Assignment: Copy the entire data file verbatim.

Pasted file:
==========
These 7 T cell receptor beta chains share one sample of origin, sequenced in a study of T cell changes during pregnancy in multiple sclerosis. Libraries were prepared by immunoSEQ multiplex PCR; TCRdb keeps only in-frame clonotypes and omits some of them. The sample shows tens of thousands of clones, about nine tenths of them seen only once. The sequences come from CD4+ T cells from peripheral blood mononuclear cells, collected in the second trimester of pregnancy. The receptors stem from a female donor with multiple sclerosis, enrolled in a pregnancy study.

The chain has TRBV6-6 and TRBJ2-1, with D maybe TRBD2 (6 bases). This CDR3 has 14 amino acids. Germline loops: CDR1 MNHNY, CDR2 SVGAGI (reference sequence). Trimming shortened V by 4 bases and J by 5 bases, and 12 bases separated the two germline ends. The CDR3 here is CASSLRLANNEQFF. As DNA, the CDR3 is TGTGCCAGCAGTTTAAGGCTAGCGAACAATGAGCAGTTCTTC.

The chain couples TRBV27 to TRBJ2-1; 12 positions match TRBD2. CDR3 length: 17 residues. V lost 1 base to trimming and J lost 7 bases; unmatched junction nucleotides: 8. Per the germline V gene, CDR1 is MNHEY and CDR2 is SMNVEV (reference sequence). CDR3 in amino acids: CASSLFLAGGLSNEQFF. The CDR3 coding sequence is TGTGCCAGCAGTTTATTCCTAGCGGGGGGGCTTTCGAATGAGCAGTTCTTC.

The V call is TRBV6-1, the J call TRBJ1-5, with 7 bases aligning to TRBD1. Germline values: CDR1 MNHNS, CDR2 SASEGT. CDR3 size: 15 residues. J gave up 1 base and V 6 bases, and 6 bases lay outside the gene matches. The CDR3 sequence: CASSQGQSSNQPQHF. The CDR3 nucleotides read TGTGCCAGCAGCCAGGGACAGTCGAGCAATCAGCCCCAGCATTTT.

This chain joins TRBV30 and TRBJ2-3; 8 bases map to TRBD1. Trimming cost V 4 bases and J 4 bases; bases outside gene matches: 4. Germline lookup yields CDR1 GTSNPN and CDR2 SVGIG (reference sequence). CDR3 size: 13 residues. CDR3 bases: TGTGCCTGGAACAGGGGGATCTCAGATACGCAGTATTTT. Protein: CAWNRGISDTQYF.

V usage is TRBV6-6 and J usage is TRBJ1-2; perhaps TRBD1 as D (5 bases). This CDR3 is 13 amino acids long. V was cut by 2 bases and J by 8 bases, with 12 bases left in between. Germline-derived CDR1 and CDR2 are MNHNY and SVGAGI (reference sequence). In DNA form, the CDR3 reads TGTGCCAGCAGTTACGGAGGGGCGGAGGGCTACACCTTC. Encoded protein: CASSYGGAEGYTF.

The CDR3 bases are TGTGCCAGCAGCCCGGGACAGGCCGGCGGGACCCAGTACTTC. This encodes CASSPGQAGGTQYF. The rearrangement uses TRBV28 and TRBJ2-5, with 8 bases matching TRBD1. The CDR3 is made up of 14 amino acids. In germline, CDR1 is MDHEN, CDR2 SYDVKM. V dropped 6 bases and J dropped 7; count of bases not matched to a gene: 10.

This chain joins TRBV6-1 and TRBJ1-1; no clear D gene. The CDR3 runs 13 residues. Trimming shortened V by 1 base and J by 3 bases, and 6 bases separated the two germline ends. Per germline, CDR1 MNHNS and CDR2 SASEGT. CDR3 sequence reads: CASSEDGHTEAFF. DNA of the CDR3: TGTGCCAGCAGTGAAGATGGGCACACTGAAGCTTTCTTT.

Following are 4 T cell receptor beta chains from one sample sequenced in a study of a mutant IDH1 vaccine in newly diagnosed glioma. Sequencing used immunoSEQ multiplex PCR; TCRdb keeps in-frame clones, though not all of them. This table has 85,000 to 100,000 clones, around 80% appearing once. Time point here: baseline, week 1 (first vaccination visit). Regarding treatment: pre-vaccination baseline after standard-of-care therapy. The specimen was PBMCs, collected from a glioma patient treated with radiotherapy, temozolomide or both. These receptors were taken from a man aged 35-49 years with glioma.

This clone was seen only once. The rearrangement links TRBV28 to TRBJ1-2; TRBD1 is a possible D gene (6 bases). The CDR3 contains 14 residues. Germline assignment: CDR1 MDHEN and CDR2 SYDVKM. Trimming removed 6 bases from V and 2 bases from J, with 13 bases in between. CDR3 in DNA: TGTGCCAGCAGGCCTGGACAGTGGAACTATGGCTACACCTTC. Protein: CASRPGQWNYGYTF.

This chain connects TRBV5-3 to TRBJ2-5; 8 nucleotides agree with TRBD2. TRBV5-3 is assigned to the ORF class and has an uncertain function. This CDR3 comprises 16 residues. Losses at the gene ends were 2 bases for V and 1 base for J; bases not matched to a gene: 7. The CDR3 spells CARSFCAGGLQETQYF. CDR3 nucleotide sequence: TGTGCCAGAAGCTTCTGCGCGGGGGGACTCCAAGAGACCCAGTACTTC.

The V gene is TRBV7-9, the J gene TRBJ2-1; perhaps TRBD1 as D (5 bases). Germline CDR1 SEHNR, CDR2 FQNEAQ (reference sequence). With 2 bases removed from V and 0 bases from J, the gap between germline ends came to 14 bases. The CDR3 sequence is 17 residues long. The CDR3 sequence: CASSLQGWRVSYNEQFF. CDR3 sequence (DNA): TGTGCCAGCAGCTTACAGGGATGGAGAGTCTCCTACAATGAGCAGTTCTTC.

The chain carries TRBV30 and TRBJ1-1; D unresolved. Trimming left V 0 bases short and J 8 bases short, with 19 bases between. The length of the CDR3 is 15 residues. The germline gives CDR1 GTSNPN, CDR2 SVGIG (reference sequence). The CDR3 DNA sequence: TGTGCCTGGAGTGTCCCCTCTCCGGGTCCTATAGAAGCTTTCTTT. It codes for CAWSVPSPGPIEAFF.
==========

These 7 T cell receptor beta chains share one sample of origin, sequenced in a study of T cell changes during pregnancy in multiple sclerosis. Libraries were prepared by immunoSEQ multiplex PCR; TCRdb keeps only in-frame clonotypes and omits some of them. The sample shows tens of thousands of clones, about nine tenths of them seen only once. The sequences come from CD4+ T cells from peripheral blood mononuclear cells, collected in the second trimester of pregnancy. The receptors stem from a female donor with multiple sclerosis, enrolled in a pregnancy study.

The chain has TRBV6-6 and TRBJ2-1, with D maybe TRBD2 (6 bases). This CDR3 has 14 amino acids. Germline loops: CDR1 MNHNY, CDR2 SVGAGI (reference sequence). Trimming shortened V by 4 bases and J by 5 bases, and 12 bases separated the two germline ends. The CDR3 here is CASSLRLANNEQFF. As DNA, the CDR3 is TGTGCCAGCAGTTTAAGGCTAGCGAACAATGAGCAGTTCTTC.

The chain couples TRBV27 to TRBJ2-1; 12 positions match TRBD2. CDR3 length: 17 residues. V lost 1 base to trimming and J lost 7 bases; unmatched junction nucleotides: 8. Per the germline V gene, CDR1 is MNHEY and CDR2 is SMNVEV (reference sequence). CDR3 in amino acids: CASSLFLAGGLSNEQFF. The CDR3 coding sequence is TGTGCCAGCAGTTTATTCCTAGCGGGGGGGCTTTCGAATGAGCAGTTCTTC.

The V call is TRBV6-1, the J call TRBJ1-5, with 7 bases aligning to TRBD1. Germline values: CDR1 MNHNS, CDR2 SASEGT. CDR3 size: 15 residues. J gave up 1 base and V 6 bases, and 6 bases lay outside the gene matches. The CDR3 sequence: CASSQGQSSNQPQHF. The CDR3 nucleotides read TGTGCCAGCAGCCAGGGACAGTCGAGCAATCAGCCCCAGCATTTT.

This chain joins TRBV30 and TRBJ2-3; 8 bases map to TRBD1. Trimming cost V 4 bases and J 4 bases; bases outside gene matches: 4. Germline lookup yields CDR1 GTSNPN and CDR2 SVGIG (reference sequence). CDR3 size: 13 residues. CDR3 bases: TGTGCCTGGAACAGGGGGATCTCAGATACGCAGTATTTT. Protein: CAWNRGISDTQYF.

V usage is TRBV6-6 and J usage is TRBJ1-2; perhaps TRBD1 as D (5 bases). This CDR3 is 13 amino acids long. V was cut by 2 bases and J by 8 bases, with 12 bases left in between. Germline-derived CDR1 and CDR2 are MNHNY and SVGAGI (reference sequence). In DNA form, the CDR3 reads TGTGCCAGCAGTTACGGAGGGGCGGAGGGCTACACCTTC. Encoded protein: CASSYGGAEGYTF.

The CDR3 bases are TGTGCCAGCAGCCCGGGACAGGCCGGCGGGACCCAGTACTTC. This encodes CASSPGQAGGTQYF. The rearrangement uses TRBV28 and TRBJ2-5, with 8 bases matching TRBD1. The CDR3 is made up of 14 amino acids. In germline, CDR1 is MDHEN, CDR2 SYDVKM. V dropped 6 bases and J dropped 7; count of bases not matched to a gene: 10.

This chain joins TRBV6-1 and TRBJ1-1; no clear D gene. The CDR3 runs 13 residues. Trimming shortened V by 1 base and J by 3 bases, and 6 bases separated the two germline ends. Per germline, CDR1 MNHNS and CDR2 SASEGT. CDR3 sequence reads: CASSEDGHTEAFF. DNA of the CDR3: TGTGCCAGCAGTGAAGATGGGCACACTGAAGCTTTCTTT.

Following are 4 T cell receptor beta chains from one sample sequenced in a study of a mutant IDH1 vaccine in newly diagnosed glioma. Sequencing used immunoSEQ multiplex PCR; TCRdb keeps in-frame clones, though not all of them. This table has 85,000 to 100,000 clones, around 80% appearing once. Time point here: baseline, week 1 (first vaccination visit). Regarding treatment: pre-vaccination baseline after standard-of-care therapy. The specimen was PBMCs, collected from a glioma patient treated with radiotherapy, temozolomide or both. These receptors were taken from a man aged 35-49 years with glioma.

This clone was seen only once. The rearrangement links TRBV28 to TRBJ1-2; TRBD1 is a possible D gene (6 bases). The CDR3 contains 14 residues. Germline assignment: CDR1 MDHEN and CDR2 SYDVKM. Trimming removed 6 bases from V and 2 bases from J, with 13 bases in between. CDR3 in DNA: TGTGCCAGCAGGCCTGGACAGTGGAACTATGGCTACACCTTC. Protein: CASRPGQWNYGYTF.

This chain connects TRBV5-3 to TRBJ2-5; 8 nucleotides agree with TRBD2. TRBV5-3 is assigned to the ORF class and has an uncertain function. This CDR3 comprises 16 residues. Losses at the gene ends were 2 bases for V and 1 base for J; bases not matched to a gene: 7. The CDR3 spells CARSFCAGGLQETQYF. CDR3 nucleotide sequence: TGTGCCAGAAGCTTCTGCGCGGGGGGACTCCAAGAGACCCAGTACTTC.

The V gene is TRBV7-9, the J gene TRBJ2-1; perhaps TRBD1 as D (5 bases). Germline CDR1 SEHNR, CDR2 FQNEAQ (reference sequence). With 2 bases removed from V and 0 bases from J, the gap between germline ends came to 14 bases. The CDR3 sequence is 17 residues long. The CDR3 sequence: CASSLQGWRVSYNEQFF. CDR3 sequence (DNA): TGTGCCAGCAGCTTACAGGGATGGAGAGTCTCCTACAATGAGCAGTTCTTC.

The chain carries TRBV30 and TRBJ1-1; D unresolved. Trimming left V 0 bases short and J 8 bases short, with 19 bases between. The length of the CDR3 is 15 residues. The germline gives CDR1 GTSNPN, CDR2 SVGIG (reference sequence). The CDR3 DNA sequence: TGTGCCTGGAGTGTCCCCTCTCCGGGTCCTATAGAAGCTTTCTTT. It codes for CAWSVPSPGPIEAFF.